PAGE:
Space agency reports that Japan’s “Moon Sniper” lunar lander accomplished a precise landing and that the end of its battery problems may be in sight.

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    Despite last-minute engine issues, Japan’s “Moon Sniper” spacecraft completed a precise lunar landing, the space agency announced on Thursday along with the first mission photos.

    A mini-rover captured an image of the yellow, boxy lander in tact, perched at a little inclination on the stony grey surface, with distant lunar hills rising in the background.

    At the Japan Aerospace Exploration Agency’s (JAXA) news conference on the Smart Lander for Investigating lunar (SLIM) lunar landing mission, in Tokyo, on January 25, 2024, journalists examine a screen displaying a picture captured by LEV-2 on the moon. KIM REUTERS / KYUNG-HOON

    With its touchdown on Saturday, Japan joined the United States, the Soviet Union, China, and India as the only countries to have successfully completed a soft lunar landing.

    The autonomous Smart Lander for Investigating Moon (SLIM), sometimes known as the “Moon Sniper” due to its precision technology, was designed to land on a crater within a radius of 100 meters (330 ft) from a designated site.

    Compared to the typical landing zone range, which experts estimate to be several kilometers, that is far more accurate.
    “SLIM achieved a precise soft landing. The landing location is verified to be 55 meters from the intended point,” the Japan Aerospace Exploration Agency (JAXA), the country’s space agency, declared on Thursday.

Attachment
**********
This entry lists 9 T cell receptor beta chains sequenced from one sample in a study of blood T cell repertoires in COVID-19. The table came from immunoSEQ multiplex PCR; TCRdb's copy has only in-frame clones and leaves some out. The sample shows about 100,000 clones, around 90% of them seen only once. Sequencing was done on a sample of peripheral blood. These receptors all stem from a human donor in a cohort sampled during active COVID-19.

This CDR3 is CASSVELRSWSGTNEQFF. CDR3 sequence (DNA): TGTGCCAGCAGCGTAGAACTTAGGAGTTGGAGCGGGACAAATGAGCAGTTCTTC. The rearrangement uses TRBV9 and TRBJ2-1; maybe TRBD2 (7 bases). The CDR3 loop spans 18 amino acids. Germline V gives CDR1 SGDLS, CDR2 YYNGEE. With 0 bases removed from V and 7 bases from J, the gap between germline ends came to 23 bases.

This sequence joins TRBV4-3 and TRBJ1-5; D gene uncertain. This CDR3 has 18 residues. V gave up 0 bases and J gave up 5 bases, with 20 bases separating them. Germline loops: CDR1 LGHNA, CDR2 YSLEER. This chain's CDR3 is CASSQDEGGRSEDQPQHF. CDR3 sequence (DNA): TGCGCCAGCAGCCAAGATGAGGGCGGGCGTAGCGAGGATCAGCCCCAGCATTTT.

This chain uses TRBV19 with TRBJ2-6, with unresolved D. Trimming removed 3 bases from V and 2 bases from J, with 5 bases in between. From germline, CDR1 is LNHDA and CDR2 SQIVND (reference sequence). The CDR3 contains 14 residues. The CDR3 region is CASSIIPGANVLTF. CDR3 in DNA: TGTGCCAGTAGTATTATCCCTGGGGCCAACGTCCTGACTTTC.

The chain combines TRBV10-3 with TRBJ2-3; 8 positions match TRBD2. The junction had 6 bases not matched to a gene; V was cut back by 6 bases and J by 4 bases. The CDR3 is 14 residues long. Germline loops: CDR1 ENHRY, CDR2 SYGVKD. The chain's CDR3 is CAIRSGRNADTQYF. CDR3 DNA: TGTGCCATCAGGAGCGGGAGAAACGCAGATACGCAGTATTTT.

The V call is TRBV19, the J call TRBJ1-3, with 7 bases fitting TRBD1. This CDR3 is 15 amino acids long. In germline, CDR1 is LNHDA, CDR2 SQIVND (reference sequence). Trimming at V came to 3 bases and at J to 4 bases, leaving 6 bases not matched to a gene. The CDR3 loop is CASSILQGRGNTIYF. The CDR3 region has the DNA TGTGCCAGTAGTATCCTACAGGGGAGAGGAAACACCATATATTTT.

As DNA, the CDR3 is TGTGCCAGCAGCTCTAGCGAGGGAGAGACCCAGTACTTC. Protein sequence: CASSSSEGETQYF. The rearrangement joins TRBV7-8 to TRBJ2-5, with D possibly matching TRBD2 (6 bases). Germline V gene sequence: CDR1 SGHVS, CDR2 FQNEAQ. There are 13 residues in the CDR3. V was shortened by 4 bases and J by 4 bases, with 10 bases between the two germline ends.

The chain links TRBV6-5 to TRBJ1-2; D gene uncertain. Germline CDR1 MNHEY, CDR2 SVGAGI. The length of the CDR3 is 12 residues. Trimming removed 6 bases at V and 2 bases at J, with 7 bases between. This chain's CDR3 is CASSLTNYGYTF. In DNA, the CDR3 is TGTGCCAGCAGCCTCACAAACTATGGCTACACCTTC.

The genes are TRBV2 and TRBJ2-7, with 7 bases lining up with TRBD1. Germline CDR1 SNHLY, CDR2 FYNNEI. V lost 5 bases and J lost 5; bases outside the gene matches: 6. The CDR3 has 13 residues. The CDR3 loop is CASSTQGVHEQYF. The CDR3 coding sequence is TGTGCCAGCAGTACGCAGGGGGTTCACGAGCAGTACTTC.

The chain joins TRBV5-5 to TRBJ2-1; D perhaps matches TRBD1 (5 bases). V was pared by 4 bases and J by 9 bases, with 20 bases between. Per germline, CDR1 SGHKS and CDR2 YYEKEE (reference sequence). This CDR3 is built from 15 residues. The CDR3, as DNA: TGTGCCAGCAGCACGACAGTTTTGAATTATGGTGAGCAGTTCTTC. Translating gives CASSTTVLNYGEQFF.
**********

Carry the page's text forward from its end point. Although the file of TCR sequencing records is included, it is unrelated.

SLIM’s project manager, Shinichiro Sakai, told reporters that the lander may have veered off course due to engine issues that occurred during its descent.

    The craft was supposed to land significantly closer to its target before that.

    The lightweight spacecraft’s solar batteries were also not producing electricity due to issues with them.

    With only 12 percent of its power left, JAXA chose to turn off SLIM nearly three hours after impact in order to preserve it for potential reactivation when the sun’s angle changed.

    The organization stated that given the craft’s solar cells are facing west, that may happen in as little as one week.
    “Based on current estimates, we are preparing for the resumption of the probe’s operations by February 1,” said JAXA.

    Before shutting down the probe, Mission Control was able to download visual and technical data from the lunar surface and during its descent.

    The mission’s target was a crater thought to contain exposed surface mantle material, which is the moon’s normally deep inner layer under its crust.

    In order to establish facilities there as potential stopovers on the route to Mars, JAXA plans to investigate the moon’s potential water supplies by examining its rocks.

    On Saturday, two probes—one equipped with a transmitter and the other meant to roll across the lunar surface and broadcast photographs back to Earth—separated from SLIM with success.

    This slightly larger than a tennis ball, shape-shifting mini-rover was co-developed by the company that makes the Transformer toys.
    Fifty years after the first human moon landing, governments and private companies have launched other lunar missions, including SLIM.

    However, there are many technological issues, and this month the US had two setbacks in its ambitious moon plans.

    There have also been two failed Japanese lunar missions in the past, one private and one public.

    As part of the US Artemis 1 mission, the nation sent the Omotenashi lunar probe in 2022, although it was an unsuccessful mission.
    Japanese startup ispace made a fruitless attempt to land on the moon in April, losing contact with its ship following what it called a “hard landing.”